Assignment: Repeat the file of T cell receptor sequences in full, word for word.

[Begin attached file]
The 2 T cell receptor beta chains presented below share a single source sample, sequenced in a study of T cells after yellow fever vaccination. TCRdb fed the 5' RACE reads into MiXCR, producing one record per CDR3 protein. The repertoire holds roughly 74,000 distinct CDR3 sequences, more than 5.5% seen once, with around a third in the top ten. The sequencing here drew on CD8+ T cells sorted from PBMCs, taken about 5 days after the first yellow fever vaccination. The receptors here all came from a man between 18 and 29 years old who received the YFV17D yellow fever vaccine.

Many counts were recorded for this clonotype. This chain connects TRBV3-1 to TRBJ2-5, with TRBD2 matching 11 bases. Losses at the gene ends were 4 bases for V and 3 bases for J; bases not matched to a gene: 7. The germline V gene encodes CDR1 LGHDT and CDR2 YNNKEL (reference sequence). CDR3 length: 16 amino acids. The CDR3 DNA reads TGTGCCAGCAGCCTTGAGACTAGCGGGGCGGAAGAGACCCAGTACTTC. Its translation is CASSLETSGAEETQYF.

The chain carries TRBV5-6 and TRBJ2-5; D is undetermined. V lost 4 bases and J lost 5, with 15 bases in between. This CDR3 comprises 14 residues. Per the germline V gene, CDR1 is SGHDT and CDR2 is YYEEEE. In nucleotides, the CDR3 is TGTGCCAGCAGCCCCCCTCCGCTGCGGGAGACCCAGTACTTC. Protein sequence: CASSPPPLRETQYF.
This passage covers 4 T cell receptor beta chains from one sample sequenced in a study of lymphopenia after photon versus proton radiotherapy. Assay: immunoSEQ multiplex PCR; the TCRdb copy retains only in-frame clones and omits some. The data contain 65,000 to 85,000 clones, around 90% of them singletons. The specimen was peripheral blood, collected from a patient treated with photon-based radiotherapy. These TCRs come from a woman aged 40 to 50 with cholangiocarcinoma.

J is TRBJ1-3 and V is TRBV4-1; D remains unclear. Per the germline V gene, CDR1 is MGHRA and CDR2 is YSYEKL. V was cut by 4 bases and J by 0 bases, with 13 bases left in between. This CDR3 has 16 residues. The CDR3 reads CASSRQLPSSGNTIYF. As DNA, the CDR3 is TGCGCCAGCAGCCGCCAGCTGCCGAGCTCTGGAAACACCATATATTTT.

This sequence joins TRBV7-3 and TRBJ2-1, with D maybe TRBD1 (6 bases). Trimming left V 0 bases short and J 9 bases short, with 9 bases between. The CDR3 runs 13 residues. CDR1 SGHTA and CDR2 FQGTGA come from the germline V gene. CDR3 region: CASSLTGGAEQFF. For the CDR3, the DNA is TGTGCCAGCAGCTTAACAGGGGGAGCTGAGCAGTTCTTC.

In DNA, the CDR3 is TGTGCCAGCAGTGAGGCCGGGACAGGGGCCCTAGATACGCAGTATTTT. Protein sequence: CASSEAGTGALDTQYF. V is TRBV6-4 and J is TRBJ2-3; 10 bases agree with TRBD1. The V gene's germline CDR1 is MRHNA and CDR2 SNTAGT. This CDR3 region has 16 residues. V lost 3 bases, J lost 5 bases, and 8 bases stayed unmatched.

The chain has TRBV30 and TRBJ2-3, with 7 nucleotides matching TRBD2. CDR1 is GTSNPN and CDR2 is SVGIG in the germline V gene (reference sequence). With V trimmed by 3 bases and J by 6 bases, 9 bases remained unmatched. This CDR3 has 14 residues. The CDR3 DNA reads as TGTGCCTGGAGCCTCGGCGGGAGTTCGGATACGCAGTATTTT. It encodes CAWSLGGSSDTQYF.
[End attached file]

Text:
The 2 T cell receptor beta chains presented below share a single source sample, sequenced in a study of T cells after yellow fever vaccination. TCRdb fed the 5' RACE reads into MiXCR, producing one record per CDR3 protein. The repertoire holds roughly 74,000 distinct CDR3 sequences, more than 5.5% seen once, with around a third in the top ten. The sequencing here drew on CD8+ T cells sorted from PBMCs, taken about 5 days after the first yellow fever vaccination. The receptors here all came from a man between 18 and 29 years old who received the YFV17D yellow fever vaccine.

Many counts were recorded for this clonotype. This chain connects TRBV3-1 to TRBJ2-5, with TRBD2 matching 11 bases. Losses at the gene ends were 4 bases for V and 3 bases for J; bases not matched to a gene: 7. The germline V gene encodes CDR1 LGHDT and CDR2 YNNKEL (reference sequence). CDR3 length: 16 amino acids. The CDR3 DNA reads TGTGCCAGCAGCCTTGAGACTAGCGGGGCGGAAGAGACCCAGTACTTC. Its translation is CASSLETSGAEETQYF.

The chain carries TRBV5-6 and TRBJ2-5; D is undetermined. V lost 4 bases and J lost 5, with 15 bases in between. This CDR3 comprises 14 residues. Per the germline V gene, CDR1 is SGHDT and CDR2 is YYEEEE. In nucleotides, the CDR3 is TGTGCCAGCAGCCCCCCTCCGCTGCGGGAGACCCAGTACTTC. Protein sequence: CASSPPPLRETQYF.
This passage covers 4 T cell receptor beta chains from one sample sequenced in a study of lymphopenia after photon versus proton radiotherapy. Assay: immunoSEQ multiplex PCR; the TCRdb copy retains only in-frame clones and omits some. The data contain 65,000 to 85,000 clones, around 90% of them singletons. The specimen was peripheral blood, collected from a patient treated with photon-based radiotherapy. These TCRs come from a woman aged 40 to 50 with cholangiocarcinoma.

J is TRBJ1-3 and V is TRBV4-1; D remains unclear. Per the germline V gene, CDR1 is MGHRA and CDR2 is YSYEKL. V was cut by 4 bases and J by 0 bases, with 13 bases left in between. This CDR3 has 16 residues. The CDR3 reads CASSRQLPSSGNTIYF. As DNA, the CDR3 is TGCGCCAGCAGCCGCCAGCTGCCGAGCTCTGGAAACACCATATATTTT.

This sequence joins TRBV7-3 and TRBJ2-1, with D maybe TRBD1 (6 bases). Trimming left V 0 bases short and J 9 bases short, with 9 bases between. The CDR3 runs 13 residues. CDR1 SGHTA and CDR2 FQGTGA come from the germline V gene. CDR3 region: CASSLTGGAEQFF. For the CDR3, the DNA is TGTGCCAGCAGCTTAACAGGGGGAGCTGAGCAGTTCTTC.

In DNA, the CDR3 is TGTGCCAGCAGTGAGGCCGGGACAGGGGCCCTAGATACGCAGTATTTT. Protein sequence: CASSEAGTGALDTQYF. V is TRBV6-4 and J is TRBJ2-3; 10 bases agree with TRBD1. The V gene's germline CDR1 is MRHNA and CDR2 SNTAGT. This CDR3 region has 16 residues. V lost 3 bases, J lost 5 bases, and 8 bases stayed unmatched.

The chain has TRBV30 and TRBJ2-3, with 7 nucleotides matching TRBD2. CDR1 is GTSNPN and CDR2 is SVGIG in the germline V gene (reference sequence). With V trimmed by 3 bases and J by 6 bases, 9 bases remained unmatched. This CDR3 has 14 residues. The CDR3 DNA reads as TGTGCCTGGAGCCTCGGCGGGAGTTCGGATACGCAGTATTTT. It encodes CAWSLGGSSDTQYF.